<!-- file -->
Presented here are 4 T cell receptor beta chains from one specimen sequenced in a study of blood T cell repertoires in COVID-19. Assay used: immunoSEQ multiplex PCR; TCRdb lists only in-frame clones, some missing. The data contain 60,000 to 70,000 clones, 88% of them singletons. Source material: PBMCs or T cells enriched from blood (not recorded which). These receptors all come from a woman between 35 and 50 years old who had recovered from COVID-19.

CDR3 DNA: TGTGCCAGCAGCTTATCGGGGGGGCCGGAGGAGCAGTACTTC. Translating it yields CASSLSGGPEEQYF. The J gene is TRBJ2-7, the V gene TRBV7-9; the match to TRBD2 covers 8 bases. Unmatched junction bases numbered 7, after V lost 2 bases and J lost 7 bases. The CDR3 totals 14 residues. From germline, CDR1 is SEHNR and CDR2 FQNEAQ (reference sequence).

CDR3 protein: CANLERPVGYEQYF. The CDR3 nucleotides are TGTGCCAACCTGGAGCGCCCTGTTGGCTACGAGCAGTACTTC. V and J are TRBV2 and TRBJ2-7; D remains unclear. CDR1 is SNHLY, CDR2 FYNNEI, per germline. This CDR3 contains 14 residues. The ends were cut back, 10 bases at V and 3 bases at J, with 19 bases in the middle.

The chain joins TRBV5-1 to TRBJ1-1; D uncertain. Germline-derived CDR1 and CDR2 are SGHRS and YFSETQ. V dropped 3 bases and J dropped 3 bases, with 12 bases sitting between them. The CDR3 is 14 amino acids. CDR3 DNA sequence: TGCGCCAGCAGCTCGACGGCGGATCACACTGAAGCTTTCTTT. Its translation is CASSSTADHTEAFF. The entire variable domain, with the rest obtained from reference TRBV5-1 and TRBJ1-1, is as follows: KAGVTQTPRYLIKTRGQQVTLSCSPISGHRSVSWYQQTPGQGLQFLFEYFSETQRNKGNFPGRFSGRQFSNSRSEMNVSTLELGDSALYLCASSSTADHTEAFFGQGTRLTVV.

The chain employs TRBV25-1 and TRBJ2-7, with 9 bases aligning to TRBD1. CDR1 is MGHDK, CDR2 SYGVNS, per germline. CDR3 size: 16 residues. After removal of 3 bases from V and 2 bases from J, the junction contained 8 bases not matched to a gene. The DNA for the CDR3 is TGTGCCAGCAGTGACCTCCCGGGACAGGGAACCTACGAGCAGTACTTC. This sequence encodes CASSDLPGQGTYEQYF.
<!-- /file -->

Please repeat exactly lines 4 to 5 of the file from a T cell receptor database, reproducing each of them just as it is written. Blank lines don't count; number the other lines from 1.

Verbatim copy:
The chain joins TRBV5-1 to TRBJ1-1; D uncertain. Germline-derived CDR1 and CDR2 are SGHRS and YFSETQ. V dropped 3 bases and J dropped 3 bases, with 12 bases sitting between them. The CDR3 is 14 amino acids. CDR3 DNA sequence: TGCGCCAGCAGCTCGACGGCGGATCACACTGAAGCTTTCTTT. Its translation is CASSSTADHTEAFF. The entire variable domain, with the rest obtained from reference TRBV5-1 and TRBJ1-1, is as follows: KAGVTQTPRYLIKTRGQQVTLSCSPISGHRSVSWYQQTPGQGLQFLFEYFSETQRNKGNFPGRFSGRQFSNSRSEMNVSTLELGDSALYLCASSSTADHTEAFFGQGTRLTVV.

The chain employs TRBV25-1 and TRBJ2-7, with 9 bases aligning to TRBD1. CDR1 is MGHDK, CDR2 SYGVNS, per germline. CDR3 size: 16 residues. After removal of 3 bases from V and 2 bases from J, the junction contained 8 bases not matched to a gene. The DNA for the CDR3 is TGTGCCAGCAGTGACCTCCCGGGACAGGGAACCTACGAGCAGTACTTC. This sequence encodes CASSDLPGQGTYEQYF.